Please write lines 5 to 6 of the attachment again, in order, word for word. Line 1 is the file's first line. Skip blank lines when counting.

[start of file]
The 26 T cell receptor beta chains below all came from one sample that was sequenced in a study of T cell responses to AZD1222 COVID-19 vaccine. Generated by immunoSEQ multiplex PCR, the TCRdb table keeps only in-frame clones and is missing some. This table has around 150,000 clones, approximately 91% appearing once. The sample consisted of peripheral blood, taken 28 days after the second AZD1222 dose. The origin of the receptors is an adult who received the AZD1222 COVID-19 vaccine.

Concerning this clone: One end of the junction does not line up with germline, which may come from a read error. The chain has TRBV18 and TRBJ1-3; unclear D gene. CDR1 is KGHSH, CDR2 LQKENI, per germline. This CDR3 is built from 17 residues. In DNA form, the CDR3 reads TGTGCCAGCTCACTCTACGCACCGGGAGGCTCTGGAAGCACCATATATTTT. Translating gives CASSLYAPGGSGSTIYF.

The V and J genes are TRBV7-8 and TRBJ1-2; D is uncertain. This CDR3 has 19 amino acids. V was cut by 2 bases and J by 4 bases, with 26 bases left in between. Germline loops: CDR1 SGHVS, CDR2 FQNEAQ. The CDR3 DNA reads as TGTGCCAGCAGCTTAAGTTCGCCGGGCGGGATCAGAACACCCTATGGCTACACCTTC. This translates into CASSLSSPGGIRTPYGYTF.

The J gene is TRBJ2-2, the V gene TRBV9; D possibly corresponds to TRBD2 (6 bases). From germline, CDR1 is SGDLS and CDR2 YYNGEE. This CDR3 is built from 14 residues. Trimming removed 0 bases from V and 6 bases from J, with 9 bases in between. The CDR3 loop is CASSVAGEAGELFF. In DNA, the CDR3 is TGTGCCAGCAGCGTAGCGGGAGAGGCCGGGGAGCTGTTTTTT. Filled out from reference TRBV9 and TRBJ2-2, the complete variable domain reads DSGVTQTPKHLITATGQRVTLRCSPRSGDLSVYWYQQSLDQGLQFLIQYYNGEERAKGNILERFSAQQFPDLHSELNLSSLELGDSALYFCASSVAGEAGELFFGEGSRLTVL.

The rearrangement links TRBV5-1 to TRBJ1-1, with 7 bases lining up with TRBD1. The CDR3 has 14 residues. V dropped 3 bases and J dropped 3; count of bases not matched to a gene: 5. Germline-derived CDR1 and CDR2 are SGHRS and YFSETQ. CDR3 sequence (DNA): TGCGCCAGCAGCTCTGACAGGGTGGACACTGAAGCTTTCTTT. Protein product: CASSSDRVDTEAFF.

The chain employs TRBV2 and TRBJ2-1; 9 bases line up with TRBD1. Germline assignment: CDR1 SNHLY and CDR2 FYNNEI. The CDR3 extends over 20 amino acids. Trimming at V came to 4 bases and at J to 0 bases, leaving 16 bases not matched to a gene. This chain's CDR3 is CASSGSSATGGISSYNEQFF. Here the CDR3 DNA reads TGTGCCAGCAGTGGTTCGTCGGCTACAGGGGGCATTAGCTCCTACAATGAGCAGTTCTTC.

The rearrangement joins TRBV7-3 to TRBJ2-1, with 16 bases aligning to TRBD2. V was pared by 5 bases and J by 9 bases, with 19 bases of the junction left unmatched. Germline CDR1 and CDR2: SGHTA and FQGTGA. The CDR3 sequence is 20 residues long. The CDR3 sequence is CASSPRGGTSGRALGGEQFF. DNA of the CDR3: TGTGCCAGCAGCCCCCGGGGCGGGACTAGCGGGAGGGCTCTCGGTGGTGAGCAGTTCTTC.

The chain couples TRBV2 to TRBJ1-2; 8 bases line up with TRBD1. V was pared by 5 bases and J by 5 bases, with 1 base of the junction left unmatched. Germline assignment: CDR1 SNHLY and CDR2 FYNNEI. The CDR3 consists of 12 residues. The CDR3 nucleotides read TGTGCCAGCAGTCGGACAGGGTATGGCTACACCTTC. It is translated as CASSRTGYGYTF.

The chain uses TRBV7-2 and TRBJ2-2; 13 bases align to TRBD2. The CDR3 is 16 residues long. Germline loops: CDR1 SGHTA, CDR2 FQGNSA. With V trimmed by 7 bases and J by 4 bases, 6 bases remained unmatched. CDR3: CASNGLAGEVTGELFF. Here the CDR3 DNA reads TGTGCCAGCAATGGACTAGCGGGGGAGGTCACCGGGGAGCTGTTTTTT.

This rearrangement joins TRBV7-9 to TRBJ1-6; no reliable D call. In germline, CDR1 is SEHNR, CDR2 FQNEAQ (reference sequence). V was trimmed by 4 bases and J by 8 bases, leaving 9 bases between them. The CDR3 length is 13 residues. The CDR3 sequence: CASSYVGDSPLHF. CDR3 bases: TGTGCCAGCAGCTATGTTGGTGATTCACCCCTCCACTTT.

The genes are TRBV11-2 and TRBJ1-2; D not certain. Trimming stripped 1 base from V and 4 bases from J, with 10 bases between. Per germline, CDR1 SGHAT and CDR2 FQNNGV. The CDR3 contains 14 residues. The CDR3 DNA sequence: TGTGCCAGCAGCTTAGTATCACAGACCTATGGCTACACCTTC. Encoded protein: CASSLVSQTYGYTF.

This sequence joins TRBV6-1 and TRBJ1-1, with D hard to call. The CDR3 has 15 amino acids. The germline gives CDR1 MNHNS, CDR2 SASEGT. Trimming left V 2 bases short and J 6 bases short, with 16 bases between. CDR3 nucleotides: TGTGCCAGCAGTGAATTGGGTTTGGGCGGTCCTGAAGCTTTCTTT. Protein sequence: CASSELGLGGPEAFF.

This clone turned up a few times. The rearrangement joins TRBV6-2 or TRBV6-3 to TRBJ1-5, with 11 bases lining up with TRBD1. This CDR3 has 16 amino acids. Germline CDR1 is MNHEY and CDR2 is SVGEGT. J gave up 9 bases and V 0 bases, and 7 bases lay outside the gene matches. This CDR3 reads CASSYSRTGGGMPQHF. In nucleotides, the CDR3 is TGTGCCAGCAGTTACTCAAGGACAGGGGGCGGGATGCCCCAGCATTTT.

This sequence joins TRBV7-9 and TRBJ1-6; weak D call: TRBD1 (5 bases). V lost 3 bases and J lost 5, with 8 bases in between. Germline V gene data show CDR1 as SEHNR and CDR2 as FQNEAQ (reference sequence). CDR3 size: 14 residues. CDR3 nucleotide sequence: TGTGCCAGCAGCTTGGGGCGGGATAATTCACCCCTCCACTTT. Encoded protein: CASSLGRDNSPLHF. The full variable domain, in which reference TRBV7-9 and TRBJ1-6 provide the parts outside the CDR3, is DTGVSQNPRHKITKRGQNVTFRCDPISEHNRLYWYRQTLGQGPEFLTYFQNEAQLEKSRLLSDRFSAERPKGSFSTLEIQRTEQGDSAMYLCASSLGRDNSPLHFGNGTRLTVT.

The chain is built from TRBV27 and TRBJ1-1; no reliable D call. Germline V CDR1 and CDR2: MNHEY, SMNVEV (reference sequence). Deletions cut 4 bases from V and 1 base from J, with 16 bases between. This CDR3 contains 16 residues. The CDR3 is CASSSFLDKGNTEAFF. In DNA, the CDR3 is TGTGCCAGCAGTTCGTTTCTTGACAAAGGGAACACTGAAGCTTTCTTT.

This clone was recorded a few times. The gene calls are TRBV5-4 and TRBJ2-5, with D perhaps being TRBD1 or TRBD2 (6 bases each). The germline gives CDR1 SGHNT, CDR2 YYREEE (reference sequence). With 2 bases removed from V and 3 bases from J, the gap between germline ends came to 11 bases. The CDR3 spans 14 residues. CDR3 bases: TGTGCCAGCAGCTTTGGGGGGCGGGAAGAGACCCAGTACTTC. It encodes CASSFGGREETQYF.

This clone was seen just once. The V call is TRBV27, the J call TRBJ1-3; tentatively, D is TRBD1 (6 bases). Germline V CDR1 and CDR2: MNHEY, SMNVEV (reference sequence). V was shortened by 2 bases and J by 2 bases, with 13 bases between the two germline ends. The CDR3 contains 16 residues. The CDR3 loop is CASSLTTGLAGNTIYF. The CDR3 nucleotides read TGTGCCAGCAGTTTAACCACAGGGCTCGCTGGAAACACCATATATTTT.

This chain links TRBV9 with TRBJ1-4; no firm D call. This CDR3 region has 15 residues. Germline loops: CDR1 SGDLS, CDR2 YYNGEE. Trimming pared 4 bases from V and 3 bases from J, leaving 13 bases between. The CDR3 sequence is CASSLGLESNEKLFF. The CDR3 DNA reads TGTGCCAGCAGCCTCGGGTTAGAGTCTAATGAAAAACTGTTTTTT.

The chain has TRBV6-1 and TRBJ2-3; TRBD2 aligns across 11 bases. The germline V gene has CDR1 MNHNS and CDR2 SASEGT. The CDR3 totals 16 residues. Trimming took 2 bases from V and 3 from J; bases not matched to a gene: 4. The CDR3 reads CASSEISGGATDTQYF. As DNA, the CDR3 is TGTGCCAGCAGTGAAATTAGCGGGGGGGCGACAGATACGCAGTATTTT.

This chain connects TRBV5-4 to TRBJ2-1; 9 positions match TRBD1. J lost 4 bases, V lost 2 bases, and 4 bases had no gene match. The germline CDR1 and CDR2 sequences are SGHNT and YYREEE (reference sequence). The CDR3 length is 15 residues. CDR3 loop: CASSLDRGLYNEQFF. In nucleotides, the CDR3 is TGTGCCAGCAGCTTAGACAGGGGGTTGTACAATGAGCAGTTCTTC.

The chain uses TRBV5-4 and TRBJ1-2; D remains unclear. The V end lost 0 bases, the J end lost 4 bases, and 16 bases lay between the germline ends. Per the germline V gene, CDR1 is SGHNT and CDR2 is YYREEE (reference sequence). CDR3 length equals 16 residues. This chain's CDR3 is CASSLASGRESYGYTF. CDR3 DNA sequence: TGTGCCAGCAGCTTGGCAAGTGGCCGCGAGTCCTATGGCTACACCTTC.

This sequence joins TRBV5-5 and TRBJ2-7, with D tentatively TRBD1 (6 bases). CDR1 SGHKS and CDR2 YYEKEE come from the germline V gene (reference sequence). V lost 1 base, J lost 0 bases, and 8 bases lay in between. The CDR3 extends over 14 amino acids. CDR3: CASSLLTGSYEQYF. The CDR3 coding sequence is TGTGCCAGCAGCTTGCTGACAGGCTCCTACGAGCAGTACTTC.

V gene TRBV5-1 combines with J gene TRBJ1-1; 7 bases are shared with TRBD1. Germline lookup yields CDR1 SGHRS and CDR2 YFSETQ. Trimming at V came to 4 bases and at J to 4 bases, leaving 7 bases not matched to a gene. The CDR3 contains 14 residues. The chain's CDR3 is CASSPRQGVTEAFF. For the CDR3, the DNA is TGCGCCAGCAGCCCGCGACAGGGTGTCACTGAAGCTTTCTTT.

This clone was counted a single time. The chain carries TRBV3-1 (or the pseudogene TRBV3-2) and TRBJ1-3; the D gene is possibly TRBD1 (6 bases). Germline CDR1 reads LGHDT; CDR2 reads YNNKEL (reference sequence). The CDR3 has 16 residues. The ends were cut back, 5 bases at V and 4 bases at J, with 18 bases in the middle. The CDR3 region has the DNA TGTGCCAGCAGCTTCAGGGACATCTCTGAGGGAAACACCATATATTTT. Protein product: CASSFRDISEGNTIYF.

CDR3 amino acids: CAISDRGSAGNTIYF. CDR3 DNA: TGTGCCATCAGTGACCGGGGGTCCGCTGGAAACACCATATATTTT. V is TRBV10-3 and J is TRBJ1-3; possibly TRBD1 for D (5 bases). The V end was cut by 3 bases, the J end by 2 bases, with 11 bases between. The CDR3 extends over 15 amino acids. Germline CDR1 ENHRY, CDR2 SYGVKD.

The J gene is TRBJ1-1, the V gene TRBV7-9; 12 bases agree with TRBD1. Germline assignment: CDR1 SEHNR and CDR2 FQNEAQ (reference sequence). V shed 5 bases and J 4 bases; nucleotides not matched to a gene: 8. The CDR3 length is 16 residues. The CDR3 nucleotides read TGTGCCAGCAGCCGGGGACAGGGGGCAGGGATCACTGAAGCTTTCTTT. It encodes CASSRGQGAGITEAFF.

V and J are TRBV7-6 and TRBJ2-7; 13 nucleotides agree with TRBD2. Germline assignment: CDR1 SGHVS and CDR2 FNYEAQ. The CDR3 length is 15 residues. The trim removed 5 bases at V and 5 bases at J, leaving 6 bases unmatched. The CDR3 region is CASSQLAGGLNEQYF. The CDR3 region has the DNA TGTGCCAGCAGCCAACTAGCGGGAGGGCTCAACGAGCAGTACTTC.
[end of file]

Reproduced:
The rearrangement links TRBV5-1 to TRBJ1-1, with 7 bases lining up with TRBD1. The CDR3 has 14 residues. V dropped 3 bases and J dropped 3; count of bases not matched to a gene: 5. Germline-derived CDR1 and CDR2 are SGHRS and YFSETQ. CDR3 sequence (DNA): TGCGCCAGCAGCTCTGACAGGGTGGACACTGAAGCTTTCTTT. Protein product: CASSSDRVDTEAFF.

The chain employs TRBV2 and TRBJ2-1; 9 bases line up with TRBD1. Germline assignment: CDR1 SNHLY and CDR2 FYNNEI. The CDR3 extends over 20 amino acids. Trimming at V came to 4 bases and at J to 0 bases, leaving 16 bases not matched to a gene. This chain's CDR3 is CASSGSSATGGISSYNEQFF. Here the CDR3 DNA reads TGTGCCAGCAGTGGTTCGTCGGCTACAGGGGGCATTAGCTCCTACAATGAGCAGTTCTTC.